RUSSIA INVADES UKRAINE

Ukraine attacks Russia’s hold on southern city of Kherson

Oct 27, 2022, 1:31 PM
Construction workers rebuild a roof on an apartment building destroyed from shelling by the Russian...
Construction workers rebuild a roof on an apartment building destroyed from shelling by the Russians during the Bucha occupation on October 26, 2022 in Bucha, Ukraine. Reconstruction funds are coming from the Ukrainian government via the local municipalities. In the early days of the war, although fewer buildings were damaged by the fighting in the Kyiv suburb of Bucha, the number of lives lost is dramatically much higher. (Photo by Paula Bronstein / Getty Images)
(Photo by Paula Bronstein / Getty Images)

KYIV, Ukraine (AP) — Ukrainian forces attacked Russia’s hold on the southern city of Kherson on Thursday while fighting intensified in the country’s east. The battles came amid reports that Moscow-appointed authorities have abandoned the city, joining tens of thousands of residents who fled to other Russia-held areas.

Ukrainian forces were surrounding Kherson from the west and attacking Russia’s foothold on the west bank of the Dnieper River, which divides the region and the country.

As the battles unfolded, Russian President Vladimir Putin said that Moscow has no intention to use nuclear weapons in Ukraine, despite repeatedly warning that he was prepared to use all available means to defend Russia, including its nuclear arsenal.

“We see no need for that,” Putin said at a conference of international foreign policy experts. “There is no point in that, neither political nor military.”

The Russian leader, who insisted for weeks before the invasion that he did not intend to attack Ukraine, also sought to cast the conflict as part of efforts by the West to secure global domination. He accused the U.S. and its allies of trying to dictate their terms to other nations in a “dangerous and bloody” domination game.

Putin, whose troops began the invasion on Feb. 24, has described Western support for Ukraine as part of broad efforts by Washington and its allies to enforce what they call a rules-based world order that only foments chaos.

Meanwhile, Russia warned that Moscow could target Western commercial satellites used for military purposes in support of Ukraine, and a Foreign Ministry spokeswoman accused the United States of pursuing “thoughtless and mad” escalation.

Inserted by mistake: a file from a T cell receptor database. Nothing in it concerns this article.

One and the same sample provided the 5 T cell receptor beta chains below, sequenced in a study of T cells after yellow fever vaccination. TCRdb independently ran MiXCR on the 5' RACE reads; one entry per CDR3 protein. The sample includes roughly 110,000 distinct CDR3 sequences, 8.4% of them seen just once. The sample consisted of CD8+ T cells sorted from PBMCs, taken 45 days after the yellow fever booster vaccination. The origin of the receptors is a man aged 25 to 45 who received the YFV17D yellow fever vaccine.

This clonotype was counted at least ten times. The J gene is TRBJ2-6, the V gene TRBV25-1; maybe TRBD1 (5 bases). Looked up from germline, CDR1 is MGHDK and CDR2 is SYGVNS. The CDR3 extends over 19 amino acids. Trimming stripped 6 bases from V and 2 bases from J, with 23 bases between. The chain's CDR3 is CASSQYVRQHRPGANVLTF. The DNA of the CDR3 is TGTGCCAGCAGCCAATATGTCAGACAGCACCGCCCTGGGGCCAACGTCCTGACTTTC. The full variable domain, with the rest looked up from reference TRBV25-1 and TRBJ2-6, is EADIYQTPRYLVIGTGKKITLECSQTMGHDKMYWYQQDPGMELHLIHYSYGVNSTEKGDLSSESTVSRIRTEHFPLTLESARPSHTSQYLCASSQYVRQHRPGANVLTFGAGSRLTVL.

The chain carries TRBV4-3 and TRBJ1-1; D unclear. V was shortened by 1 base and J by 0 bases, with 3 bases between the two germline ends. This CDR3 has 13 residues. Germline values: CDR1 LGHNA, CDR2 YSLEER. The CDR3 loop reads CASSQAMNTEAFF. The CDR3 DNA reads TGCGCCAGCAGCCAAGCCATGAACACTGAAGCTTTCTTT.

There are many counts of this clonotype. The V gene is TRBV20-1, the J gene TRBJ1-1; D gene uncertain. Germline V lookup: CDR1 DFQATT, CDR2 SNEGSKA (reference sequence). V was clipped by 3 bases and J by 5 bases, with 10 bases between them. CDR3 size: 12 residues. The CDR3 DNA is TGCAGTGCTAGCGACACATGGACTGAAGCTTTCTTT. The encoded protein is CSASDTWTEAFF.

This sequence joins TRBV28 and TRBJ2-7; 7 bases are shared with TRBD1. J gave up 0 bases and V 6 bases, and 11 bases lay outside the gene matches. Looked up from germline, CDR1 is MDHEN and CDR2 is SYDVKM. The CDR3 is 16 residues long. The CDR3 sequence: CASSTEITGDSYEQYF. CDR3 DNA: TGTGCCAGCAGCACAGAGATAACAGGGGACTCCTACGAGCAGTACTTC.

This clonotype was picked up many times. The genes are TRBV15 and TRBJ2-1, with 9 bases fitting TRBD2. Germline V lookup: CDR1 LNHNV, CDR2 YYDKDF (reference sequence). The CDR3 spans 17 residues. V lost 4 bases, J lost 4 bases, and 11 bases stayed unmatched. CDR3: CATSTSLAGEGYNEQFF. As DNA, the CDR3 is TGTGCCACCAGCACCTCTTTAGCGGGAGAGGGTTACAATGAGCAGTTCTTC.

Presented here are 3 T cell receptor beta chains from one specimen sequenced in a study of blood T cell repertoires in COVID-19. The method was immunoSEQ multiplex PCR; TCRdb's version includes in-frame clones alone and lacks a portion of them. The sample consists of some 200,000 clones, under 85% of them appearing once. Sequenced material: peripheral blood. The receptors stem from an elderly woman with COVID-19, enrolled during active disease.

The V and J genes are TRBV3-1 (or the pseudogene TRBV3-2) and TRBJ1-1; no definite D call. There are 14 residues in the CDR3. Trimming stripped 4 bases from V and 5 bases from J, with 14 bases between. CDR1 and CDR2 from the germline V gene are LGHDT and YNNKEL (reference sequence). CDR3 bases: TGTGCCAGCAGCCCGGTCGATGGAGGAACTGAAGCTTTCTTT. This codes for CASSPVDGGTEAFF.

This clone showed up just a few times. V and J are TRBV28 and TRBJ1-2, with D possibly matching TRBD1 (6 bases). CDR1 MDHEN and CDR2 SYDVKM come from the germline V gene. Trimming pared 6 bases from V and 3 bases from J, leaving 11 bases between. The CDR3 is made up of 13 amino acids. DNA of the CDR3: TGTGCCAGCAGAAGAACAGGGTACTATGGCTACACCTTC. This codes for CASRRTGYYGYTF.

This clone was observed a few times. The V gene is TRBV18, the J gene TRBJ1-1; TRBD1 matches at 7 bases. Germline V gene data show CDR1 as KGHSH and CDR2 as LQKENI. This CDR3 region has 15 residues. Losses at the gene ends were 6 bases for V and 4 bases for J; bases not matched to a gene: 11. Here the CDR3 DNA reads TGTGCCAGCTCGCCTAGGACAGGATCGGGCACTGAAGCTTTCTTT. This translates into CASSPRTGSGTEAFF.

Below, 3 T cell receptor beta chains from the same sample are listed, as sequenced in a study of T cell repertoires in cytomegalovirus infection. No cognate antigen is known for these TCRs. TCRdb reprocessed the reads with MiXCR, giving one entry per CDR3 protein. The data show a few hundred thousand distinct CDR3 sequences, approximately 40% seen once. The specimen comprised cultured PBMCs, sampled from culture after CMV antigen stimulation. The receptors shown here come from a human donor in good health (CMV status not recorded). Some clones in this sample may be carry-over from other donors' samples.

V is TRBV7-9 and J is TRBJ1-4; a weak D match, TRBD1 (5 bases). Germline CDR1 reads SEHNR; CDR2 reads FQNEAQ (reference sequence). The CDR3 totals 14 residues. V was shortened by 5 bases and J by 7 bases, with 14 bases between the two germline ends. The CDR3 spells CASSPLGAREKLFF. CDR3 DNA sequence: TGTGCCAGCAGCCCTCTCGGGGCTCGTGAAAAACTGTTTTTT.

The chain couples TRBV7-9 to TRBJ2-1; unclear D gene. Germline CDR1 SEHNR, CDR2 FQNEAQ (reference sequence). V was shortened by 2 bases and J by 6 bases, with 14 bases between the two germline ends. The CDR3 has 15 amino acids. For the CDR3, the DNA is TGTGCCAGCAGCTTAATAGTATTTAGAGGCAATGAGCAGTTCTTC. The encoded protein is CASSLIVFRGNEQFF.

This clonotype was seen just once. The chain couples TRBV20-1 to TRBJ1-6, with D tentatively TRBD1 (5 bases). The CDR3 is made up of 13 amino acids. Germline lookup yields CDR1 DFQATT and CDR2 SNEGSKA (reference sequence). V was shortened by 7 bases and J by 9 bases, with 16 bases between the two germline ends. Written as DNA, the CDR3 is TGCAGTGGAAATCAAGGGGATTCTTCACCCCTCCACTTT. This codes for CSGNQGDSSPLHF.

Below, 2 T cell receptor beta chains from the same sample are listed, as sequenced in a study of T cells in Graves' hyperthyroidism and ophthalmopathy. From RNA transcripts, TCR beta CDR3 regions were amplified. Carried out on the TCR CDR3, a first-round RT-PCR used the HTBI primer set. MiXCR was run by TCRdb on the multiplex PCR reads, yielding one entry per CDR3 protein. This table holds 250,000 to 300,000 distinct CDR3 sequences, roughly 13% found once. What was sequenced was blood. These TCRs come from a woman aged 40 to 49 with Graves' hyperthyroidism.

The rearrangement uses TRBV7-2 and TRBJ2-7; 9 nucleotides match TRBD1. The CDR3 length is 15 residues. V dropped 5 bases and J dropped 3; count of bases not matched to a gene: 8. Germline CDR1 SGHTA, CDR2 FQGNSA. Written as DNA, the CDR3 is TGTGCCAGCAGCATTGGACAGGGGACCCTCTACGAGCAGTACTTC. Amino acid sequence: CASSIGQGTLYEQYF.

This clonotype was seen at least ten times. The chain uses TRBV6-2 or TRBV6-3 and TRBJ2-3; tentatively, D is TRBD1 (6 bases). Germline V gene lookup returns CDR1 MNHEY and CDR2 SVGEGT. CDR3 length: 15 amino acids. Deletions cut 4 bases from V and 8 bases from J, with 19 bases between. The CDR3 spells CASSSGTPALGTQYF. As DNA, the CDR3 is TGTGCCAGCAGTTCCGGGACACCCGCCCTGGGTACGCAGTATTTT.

Spokeswoman Maria Zakharova argued that Washington should take an approach more like it did during the Cuban Missile Crisis in 1962, when the Cold War superpowers stepped back from the brink of nuclear confrontation.

“The more the U.S. is drawn into supporting the Kyiv regime on the battlefield, the more they risk provoking a direct military confrontation between the biggest nuclear powers fraught with catastrophic consequences,” Zakharova said.

Ukraine has pushed ahead with an offensive to reclaim the Kherson region and its capital of the same name, which Russian forces captured during the first days of a war now in its ninth month.

More than 70,000 residents from the Kherson city area have evacuated in recent days, the region’s Kremlin-installed governor, Vladimir Saldo, said Thursday.

Members of the Russia-backed regional administration also fled, the deputy governor, Kirill Stremousov said. Monuments to Russian heroes were moved, along with the remains of Grigory Potemkin, the Russian general who founded Kherson in the 18th century. His remains were kept at the city’s St. Catherine’s Church.

Ukrainian President Volodymyr Zelenskyy described reports of Russian troops’ possible withdrawal from the city as disinformation.

“I don’t see them fleeing from Kherson,” Zelenskyy said in an interview with Italy’s Corriere della Sera newspaper. “This is an information attack, so that we go there, transfer troops from other dangerous directions there.”

Zelenskyy also dismissed as “theater” recent attempts by local Kremlin-backed officials to persuade the city’s civilian residents to relocate deeper into Russian-held territory ahead of the Ukrainian advance.